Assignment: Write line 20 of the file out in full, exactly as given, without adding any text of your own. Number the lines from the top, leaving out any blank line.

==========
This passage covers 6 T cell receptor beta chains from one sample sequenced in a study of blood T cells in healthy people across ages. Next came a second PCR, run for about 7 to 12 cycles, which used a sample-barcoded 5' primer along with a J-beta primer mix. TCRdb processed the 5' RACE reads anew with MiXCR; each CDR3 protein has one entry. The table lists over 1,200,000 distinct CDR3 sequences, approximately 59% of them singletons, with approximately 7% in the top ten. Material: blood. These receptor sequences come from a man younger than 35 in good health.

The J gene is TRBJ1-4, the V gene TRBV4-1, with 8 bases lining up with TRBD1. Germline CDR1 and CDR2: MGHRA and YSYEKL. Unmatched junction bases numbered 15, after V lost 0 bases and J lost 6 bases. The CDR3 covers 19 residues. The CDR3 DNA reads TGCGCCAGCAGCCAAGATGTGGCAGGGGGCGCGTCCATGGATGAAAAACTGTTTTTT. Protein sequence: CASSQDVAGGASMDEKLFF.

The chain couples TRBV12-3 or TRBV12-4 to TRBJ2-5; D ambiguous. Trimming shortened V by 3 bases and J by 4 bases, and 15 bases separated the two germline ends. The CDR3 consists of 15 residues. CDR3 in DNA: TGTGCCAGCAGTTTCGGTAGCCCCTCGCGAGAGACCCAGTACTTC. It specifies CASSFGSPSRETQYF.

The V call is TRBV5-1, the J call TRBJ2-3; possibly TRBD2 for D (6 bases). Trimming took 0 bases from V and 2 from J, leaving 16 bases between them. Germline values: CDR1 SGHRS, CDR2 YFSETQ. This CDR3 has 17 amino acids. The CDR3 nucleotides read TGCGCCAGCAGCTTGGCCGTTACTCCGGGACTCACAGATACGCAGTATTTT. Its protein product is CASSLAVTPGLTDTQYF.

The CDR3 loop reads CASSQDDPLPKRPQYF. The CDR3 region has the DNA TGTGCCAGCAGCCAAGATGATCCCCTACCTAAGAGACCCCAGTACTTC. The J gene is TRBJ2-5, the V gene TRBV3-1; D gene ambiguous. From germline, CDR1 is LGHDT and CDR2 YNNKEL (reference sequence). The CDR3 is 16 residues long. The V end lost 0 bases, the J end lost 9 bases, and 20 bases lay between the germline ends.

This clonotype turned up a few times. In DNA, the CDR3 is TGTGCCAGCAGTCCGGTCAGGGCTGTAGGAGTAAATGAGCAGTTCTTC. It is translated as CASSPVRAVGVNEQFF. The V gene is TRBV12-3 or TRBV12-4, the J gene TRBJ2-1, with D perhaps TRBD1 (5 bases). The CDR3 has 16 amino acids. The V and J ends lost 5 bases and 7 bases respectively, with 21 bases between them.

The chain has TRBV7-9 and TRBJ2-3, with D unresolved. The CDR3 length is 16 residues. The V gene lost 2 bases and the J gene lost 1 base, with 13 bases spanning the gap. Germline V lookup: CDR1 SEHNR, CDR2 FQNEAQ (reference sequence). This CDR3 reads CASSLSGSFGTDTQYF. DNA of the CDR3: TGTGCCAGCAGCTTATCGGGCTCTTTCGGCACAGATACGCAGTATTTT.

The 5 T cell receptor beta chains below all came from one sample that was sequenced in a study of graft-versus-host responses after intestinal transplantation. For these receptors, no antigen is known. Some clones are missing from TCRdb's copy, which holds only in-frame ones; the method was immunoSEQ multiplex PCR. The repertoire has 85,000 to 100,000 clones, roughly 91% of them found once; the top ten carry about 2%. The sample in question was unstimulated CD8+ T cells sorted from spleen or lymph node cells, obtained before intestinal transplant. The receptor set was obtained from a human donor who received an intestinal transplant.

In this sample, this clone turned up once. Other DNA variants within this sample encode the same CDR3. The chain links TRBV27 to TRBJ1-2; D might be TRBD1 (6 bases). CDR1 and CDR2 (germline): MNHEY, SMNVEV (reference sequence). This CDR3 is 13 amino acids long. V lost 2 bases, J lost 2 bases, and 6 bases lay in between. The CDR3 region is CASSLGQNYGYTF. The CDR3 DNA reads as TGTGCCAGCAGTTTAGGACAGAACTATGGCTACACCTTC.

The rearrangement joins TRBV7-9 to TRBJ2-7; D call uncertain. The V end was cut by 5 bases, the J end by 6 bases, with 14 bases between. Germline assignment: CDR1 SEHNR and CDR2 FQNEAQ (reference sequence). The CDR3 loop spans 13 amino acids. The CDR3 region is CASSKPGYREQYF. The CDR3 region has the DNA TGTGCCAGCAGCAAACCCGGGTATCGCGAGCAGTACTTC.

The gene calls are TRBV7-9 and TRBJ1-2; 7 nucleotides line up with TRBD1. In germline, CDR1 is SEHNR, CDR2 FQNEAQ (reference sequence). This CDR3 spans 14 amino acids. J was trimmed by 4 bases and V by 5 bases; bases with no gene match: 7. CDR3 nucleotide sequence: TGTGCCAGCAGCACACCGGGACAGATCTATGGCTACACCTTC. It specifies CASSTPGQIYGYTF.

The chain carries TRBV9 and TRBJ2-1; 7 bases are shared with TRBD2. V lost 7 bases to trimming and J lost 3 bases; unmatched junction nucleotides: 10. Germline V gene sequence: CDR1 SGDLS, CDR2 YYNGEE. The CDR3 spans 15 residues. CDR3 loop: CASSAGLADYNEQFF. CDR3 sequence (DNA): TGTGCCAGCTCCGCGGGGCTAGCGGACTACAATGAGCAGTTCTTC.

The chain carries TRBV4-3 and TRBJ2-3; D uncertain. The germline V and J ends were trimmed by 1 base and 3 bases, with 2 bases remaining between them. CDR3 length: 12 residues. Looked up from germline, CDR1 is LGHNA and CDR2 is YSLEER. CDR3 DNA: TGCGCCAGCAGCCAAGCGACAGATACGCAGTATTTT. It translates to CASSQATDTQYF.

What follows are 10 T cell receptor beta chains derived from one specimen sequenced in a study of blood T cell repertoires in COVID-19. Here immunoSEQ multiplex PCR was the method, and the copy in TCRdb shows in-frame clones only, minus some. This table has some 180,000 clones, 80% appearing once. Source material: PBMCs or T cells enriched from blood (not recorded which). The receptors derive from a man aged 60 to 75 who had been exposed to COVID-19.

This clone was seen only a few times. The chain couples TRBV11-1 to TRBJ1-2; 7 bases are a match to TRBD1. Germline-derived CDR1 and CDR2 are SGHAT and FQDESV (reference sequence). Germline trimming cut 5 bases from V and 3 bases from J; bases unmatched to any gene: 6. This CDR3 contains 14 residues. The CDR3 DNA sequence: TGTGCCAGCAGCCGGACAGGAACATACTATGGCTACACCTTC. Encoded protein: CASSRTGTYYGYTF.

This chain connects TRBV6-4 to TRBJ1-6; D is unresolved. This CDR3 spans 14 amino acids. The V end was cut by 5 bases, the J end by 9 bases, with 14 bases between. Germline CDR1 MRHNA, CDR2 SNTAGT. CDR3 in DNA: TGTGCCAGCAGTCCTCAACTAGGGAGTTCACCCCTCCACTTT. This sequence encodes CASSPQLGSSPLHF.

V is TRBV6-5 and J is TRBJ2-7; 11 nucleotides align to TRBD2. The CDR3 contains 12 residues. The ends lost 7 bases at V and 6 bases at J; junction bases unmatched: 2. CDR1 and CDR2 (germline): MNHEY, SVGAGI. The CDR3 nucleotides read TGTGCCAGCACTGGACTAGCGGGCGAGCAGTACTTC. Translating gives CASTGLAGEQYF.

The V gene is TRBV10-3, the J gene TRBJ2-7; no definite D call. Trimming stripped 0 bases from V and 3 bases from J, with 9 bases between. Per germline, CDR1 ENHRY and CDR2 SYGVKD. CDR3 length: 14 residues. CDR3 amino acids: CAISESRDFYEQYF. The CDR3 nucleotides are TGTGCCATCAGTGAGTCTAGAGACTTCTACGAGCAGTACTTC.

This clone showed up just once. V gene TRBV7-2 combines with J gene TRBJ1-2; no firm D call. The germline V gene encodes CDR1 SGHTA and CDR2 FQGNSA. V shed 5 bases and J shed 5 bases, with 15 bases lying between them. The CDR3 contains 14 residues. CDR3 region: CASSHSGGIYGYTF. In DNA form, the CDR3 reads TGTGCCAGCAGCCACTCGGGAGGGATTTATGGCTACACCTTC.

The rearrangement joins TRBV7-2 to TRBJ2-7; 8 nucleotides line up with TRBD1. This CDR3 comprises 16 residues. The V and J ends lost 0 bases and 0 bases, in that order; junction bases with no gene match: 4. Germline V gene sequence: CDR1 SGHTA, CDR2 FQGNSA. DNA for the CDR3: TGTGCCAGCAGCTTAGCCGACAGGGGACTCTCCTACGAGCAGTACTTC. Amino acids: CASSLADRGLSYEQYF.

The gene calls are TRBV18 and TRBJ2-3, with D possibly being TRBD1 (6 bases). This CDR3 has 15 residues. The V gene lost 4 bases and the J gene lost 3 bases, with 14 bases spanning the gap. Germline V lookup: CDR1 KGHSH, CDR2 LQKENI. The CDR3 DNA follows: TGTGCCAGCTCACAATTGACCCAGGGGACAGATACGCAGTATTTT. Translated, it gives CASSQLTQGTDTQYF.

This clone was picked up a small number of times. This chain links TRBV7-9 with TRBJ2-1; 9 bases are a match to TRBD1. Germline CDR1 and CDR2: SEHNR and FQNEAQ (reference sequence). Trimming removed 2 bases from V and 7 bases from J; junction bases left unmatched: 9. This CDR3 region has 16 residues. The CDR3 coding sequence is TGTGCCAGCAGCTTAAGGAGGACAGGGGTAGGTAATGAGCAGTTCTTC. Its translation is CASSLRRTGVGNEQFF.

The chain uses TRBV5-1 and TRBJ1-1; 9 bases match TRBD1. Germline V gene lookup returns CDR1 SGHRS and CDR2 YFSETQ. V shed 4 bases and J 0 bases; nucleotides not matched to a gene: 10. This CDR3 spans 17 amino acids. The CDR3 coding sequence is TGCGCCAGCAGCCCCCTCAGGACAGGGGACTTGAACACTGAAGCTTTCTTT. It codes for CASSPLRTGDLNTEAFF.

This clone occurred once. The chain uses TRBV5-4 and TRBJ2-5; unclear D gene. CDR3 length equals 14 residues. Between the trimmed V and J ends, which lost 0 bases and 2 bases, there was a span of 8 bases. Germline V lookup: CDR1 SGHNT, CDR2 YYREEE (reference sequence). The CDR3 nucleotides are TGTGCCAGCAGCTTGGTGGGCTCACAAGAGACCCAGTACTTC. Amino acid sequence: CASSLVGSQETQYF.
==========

The rearrangement joins TRBV7-2 to TRBJ2-7; 8 nucleotides line up with TRBD1. This CDR3 comprises 16 residues. The V and J ends lost 0 bases and 0 bases, in that order; junction bases with no gene match: 4. Germline V gene sequence: CDR1 SGHTA, CDR2 FQGNSA. DNA for the CDR3: TGTGCCAGCAGCTTAGCCGACAGGGGACTCTCCTACGAGCAGTACTTC. Amino acids: CASSLADRGLSYEQYF.